Government

Stitt gives State of the State and fails to acknowledge tribal sovereignty

Photo caption: Gov. Kevin Stitt shakes hands with members of Oklahoma's House and Senate on Feb. 3. Courtesy Photo/Osage Nation

As part of his second State of the State address on Feb. 3, Gov. Kevin Stitt asked legislators to prepare for the possibility that the budgeting process for public education may be missing a few million dollars in the near future.

Addressing both chambers of the Oklahoma Legislature, Gov. Stitt asked the legislature near the end of his remarks to pass a bill that would allow the state’s remaining cash balance from 2019 and funds from the Revenue Stabilization Fund to fill in the common education budget should there be an interruption in Class III exclusivity payments. In 2019 alone, gaming exclusivity fees contributed $130 million to public education.    

Although he acknowledged the tribal leaders on hand in the gallery, Gov. Stitt did not acknowledge tribal sovereignty in his address – just that of the state.

“As Governor, I remain supportive of the sovereignty of the state of Oklahoma and our right – and your duty as the Legislature – to oversee all industries operating in the state,” he said.

“I also remain confident the state and Oklahoma’s tribes can hammer out a compromise that is a win-win for all four million Oklahomans and we can accomplish this without putting public education in the crosshairs.”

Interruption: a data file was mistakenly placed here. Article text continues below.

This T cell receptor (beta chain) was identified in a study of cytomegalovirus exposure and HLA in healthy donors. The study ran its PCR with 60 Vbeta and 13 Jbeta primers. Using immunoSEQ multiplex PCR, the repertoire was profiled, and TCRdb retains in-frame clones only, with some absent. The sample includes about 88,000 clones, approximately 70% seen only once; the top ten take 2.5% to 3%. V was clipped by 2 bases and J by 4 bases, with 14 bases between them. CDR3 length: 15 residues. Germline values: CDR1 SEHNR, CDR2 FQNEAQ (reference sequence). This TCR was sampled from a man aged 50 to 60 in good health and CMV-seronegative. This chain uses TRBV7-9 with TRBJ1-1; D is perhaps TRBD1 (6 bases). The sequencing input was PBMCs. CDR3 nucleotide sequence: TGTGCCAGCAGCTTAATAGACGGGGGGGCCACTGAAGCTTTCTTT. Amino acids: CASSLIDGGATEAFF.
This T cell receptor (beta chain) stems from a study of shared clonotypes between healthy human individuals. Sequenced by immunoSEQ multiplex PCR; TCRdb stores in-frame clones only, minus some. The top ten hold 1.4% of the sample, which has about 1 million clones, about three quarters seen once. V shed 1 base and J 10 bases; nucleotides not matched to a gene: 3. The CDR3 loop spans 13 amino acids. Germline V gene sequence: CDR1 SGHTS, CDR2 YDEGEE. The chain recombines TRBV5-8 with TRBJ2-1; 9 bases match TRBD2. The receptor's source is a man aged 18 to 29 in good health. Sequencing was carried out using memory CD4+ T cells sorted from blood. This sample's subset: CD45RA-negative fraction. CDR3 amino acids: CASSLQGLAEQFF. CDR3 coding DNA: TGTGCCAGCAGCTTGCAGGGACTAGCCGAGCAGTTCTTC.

Seeking higher exclusivity fees from the 30-plus gaming tribes across Oklahoma, Gov. Stitt has publicly maintained that the compacts expired on New Year’s Eve and that any Class III electronic gaming conducted after that date is illegal. However, it has been business as usual at tribal casinos.

Along with its author, former state Sen. Cal Hobson, state Speaker Charles McCall (R-Atoka) and House Minority Leader Emily Virgin (D-Norman), officials from more than 30 gaming tribes across Oklahoma have argued that the prerequisites for the compact’s automatic renewal have been met. The Cherokee, Chickasaw and Choctaw nations filed suit on Dec. 31, prompting a countersuit from the state. Motions to intervene are still pending from the Muscogee (Creek) and Citizen Potawatomi nations.

Gov. Stitt has not said explicitly what, if anything, he will do with the exclusivity fee payments from January revenue should Judge Timothy DeGuisti in the Western District of Oklahoma deny the state’s pending motion to create a trust for those funds.

Multiple tribal leaders have previously indicated their intent to continue remitting exclusivity payments by the deadlines laid out in the compact. In a written statement issued after the governor’s remarks, Oklahoma Indian Gaming Association chairman Matthew Morgan reiterated those plans.

"The tribes will continue to remit the revenue-shares due and owing under our renewed compacts. It is unfortunate to see Governor Stitt tie himself and the state budget in knots as he continues his refusal to acknowledge the plain terms of the agreement the state offered tribes 15 years ago. We stand with Oklahoma teachers and are proud of our contribution to Oklahoma's common education."

In a statement to Osage News, Principal Chief Geoffrey Standing Bear echoed that disappointment.

“Governor Stitt’s statement shows that he is not well informed of the sovereign status of the tribes and either insensitive or not knowledgeable of the difficult history of tribal relations with the state of Oklahoma,” he said.